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Using virtual reality to ease chronic pain

South Delta professors seeking participants for UBC study

Could virtual reality be a breakthrough treatment to help ease the suffering of chronic pain in cancer survivors? That's one of the questions a pair of UBC professors from South Delta is hoping to answer.

Dr. Tarnia Taverner, a Tsawwassen resident, clinical associate professor at UBC and director of clinical operations at Delta Hospital, is working alongside professor Bernie Garrett from Ladner on the research project.

The UBC research team is seeking 100 participants, 16 years or older, with a previous or current diagnosis of cancer, who have been suffering from chronic pain for three months or more to participate in the study.

Taverner said 50 of the participants would be put in a virtual reality environment while the other 50 would be put in a regular gaming environment. The research team would then compare the results.

"We know already from previous research that there are a significant amount of patients who have survived cancer that go on to experience chronic pain," said Taverner.

"That pain can be associated with surgery, followup forms of treatment, chemotherapy, so what we want to do is test the virtual reality to find out if there are any impacts on their ability to manage their own chronic pain from their own homes. We know there is a certain level of distraction when it comes to gaming, but could virtual reality have an even greater impact? That is what we are aiming to find out."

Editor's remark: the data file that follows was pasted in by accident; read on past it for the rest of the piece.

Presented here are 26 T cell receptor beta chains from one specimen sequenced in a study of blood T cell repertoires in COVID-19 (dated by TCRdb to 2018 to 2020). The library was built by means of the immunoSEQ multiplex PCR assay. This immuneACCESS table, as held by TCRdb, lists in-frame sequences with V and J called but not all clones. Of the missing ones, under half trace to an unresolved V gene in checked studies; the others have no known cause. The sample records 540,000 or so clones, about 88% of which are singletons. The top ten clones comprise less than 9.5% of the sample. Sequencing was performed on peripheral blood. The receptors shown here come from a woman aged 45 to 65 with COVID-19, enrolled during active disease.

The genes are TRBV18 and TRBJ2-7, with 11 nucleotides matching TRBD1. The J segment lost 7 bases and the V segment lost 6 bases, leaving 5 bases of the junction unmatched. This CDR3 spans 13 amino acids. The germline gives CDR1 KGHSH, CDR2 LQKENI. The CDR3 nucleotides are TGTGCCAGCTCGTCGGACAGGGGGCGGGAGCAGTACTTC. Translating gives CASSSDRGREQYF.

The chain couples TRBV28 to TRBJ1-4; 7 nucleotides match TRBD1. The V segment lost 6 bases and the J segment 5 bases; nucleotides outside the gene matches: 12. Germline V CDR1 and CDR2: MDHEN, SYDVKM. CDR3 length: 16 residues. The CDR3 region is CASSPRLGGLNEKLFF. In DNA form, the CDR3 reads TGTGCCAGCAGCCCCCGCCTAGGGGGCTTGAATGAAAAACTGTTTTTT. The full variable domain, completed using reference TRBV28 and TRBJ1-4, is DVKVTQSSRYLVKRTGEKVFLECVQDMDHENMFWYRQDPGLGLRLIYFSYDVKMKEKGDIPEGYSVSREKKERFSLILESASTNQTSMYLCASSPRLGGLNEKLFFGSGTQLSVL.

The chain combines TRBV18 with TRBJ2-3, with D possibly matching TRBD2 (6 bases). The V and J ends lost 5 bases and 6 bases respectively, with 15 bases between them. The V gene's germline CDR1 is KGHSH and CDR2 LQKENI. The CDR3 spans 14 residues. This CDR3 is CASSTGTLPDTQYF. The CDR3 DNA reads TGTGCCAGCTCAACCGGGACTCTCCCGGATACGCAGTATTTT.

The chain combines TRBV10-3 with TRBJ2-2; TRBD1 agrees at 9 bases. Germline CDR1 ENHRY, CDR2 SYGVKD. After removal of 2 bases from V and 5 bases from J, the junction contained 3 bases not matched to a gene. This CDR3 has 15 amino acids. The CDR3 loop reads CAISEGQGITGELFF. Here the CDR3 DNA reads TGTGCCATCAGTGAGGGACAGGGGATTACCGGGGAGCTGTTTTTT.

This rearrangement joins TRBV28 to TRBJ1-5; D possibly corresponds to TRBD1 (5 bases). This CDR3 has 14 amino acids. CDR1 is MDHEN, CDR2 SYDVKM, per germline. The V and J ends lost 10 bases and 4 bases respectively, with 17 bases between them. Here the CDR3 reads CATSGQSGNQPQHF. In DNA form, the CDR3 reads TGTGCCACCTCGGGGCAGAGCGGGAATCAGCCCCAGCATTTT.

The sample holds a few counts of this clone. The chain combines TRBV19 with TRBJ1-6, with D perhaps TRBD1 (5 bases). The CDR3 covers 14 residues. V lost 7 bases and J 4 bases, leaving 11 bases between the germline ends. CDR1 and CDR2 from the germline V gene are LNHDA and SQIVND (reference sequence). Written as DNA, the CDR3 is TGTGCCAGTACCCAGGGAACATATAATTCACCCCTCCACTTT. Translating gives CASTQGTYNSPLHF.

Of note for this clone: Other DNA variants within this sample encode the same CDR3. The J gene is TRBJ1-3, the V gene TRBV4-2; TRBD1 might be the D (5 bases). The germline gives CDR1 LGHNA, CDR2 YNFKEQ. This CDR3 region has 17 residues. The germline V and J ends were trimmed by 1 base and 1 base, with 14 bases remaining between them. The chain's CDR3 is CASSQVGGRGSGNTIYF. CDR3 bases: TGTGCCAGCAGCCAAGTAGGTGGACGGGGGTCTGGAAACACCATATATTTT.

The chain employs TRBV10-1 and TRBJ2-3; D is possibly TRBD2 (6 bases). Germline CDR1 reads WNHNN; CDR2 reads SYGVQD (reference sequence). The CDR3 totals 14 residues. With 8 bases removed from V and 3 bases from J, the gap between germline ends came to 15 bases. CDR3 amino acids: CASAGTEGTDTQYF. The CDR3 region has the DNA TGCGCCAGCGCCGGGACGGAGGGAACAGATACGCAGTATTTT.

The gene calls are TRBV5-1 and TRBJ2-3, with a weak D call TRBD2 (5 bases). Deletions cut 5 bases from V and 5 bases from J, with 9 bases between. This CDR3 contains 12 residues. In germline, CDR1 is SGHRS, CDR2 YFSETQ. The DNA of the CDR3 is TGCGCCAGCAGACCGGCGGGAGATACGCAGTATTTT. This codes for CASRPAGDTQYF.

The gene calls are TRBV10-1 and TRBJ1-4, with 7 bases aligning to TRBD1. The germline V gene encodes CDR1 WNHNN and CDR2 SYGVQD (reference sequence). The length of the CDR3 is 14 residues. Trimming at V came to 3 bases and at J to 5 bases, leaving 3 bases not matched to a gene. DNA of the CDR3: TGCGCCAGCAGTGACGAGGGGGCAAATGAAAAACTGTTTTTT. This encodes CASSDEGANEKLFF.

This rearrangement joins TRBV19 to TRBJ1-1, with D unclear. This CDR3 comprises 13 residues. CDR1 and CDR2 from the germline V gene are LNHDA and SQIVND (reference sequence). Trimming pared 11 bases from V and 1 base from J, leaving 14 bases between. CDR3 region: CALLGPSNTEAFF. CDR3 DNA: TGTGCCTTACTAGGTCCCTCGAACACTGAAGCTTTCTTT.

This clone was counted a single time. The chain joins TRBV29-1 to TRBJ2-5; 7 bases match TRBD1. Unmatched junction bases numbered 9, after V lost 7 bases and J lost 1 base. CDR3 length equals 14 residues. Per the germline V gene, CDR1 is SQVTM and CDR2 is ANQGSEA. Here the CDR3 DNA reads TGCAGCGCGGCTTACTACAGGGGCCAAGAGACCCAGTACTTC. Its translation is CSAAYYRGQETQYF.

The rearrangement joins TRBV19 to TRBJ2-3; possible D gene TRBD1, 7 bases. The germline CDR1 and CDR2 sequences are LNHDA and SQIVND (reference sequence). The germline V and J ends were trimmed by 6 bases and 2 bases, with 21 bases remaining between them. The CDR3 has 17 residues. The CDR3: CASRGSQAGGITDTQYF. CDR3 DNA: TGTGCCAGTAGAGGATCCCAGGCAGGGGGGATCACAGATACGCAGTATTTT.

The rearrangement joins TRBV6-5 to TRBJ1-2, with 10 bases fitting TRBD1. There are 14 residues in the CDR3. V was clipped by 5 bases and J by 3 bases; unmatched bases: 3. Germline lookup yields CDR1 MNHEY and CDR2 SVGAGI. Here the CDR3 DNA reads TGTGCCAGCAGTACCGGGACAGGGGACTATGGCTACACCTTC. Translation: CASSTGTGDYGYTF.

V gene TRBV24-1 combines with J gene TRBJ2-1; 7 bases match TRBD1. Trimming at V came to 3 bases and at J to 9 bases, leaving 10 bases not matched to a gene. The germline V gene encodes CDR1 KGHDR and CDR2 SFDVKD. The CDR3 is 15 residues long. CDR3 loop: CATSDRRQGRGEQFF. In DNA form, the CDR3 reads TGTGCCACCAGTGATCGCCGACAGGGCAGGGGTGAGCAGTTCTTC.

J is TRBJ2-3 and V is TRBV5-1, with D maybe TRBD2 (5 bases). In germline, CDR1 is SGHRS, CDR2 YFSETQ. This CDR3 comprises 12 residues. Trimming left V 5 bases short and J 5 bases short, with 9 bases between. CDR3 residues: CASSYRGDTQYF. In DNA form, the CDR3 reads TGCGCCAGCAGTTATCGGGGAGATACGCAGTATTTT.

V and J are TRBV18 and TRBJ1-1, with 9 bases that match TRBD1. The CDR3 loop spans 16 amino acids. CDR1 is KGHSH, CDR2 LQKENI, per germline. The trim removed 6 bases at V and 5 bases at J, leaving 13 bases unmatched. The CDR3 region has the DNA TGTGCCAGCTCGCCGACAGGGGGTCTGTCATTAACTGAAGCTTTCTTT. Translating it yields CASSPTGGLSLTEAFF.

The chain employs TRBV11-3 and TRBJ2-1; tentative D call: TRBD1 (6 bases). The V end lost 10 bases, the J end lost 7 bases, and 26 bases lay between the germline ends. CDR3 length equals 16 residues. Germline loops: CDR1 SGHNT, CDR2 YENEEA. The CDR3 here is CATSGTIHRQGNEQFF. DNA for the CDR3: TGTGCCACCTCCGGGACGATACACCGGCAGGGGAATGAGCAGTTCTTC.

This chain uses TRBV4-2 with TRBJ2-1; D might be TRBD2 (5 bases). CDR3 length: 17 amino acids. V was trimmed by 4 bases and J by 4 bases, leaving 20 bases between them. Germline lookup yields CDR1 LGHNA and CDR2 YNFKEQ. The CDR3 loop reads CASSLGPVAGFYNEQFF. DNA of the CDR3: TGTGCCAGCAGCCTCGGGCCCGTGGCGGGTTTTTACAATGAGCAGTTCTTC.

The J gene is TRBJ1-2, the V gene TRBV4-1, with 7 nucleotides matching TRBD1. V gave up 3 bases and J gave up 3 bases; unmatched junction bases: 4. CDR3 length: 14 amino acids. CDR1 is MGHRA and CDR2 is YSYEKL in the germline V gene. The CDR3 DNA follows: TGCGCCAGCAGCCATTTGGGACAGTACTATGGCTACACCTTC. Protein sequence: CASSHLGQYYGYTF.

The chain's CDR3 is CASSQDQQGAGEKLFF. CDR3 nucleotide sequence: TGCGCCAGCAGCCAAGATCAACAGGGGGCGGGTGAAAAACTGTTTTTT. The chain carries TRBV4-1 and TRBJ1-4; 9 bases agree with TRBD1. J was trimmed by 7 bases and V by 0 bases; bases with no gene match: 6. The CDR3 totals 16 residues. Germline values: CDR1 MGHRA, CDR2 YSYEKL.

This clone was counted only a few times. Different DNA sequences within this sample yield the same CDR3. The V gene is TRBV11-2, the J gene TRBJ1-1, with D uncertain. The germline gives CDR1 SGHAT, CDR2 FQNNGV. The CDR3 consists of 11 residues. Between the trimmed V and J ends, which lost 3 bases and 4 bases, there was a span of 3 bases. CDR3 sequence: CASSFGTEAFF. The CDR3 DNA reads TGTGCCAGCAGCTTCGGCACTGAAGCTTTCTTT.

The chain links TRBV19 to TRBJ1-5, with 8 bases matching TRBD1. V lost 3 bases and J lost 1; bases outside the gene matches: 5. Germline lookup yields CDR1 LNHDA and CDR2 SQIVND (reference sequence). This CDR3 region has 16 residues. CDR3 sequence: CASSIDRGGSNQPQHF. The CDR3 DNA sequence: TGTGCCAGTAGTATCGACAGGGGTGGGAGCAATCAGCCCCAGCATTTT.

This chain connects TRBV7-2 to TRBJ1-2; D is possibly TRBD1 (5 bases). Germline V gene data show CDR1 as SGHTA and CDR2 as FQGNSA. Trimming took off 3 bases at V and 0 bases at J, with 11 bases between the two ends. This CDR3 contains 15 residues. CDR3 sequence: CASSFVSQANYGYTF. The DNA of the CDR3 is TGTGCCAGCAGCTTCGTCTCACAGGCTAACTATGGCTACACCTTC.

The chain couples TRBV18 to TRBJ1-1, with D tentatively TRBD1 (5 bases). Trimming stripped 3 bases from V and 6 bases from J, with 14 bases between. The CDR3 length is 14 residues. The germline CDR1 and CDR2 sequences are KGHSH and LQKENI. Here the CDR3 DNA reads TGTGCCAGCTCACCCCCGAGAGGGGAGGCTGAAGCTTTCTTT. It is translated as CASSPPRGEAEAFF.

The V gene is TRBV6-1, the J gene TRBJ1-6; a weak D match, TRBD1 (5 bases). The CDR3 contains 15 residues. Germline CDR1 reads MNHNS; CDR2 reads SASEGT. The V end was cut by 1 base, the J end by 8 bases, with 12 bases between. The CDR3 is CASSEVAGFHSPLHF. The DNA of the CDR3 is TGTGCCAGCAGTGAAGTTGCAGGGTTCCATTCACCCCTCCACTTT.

Taverner said the theory behind the study is manipulating the nervous system, which involves pain and pain perception.

"You can manipulate that in reducing your pain. Our hypothesis behind it is we can reduce the pain via active, attentional and distractive mechanisms," she said. "People can become trapped in this really disruptive cycle of pain where from the moment they wake up they have pain and they can't get out of this. We need to find other therapies to allow people to get out of this cycle."

According to Taverner, an earlier case series did find that some people responded well to a more relaxing virtual reality.

"In one virtual reality scenario, the person was in a hot air balloon floating over Vancouver. We think that by engaging people in virtual reality experiences it may change activity in the body's intricate pain modulation," she said.

"Our research is certainly exciting. I think there is a real potential for the use of virtual reality in many ways - not just for chronic pain - but also for people suffering from post-traumatic stress disorder. Could we look at this for people with dementia? Could we place a person in a familiar surrounding, something that they remember, and could that environment provide some form of comfort for them? There is a lot of potential."

All of the equipment and training will be provided to participants, who will conduct the study in their own homes.

For eligibility criteria and more information about the study contact project manager Crystal Sun at 604-822-7679 or email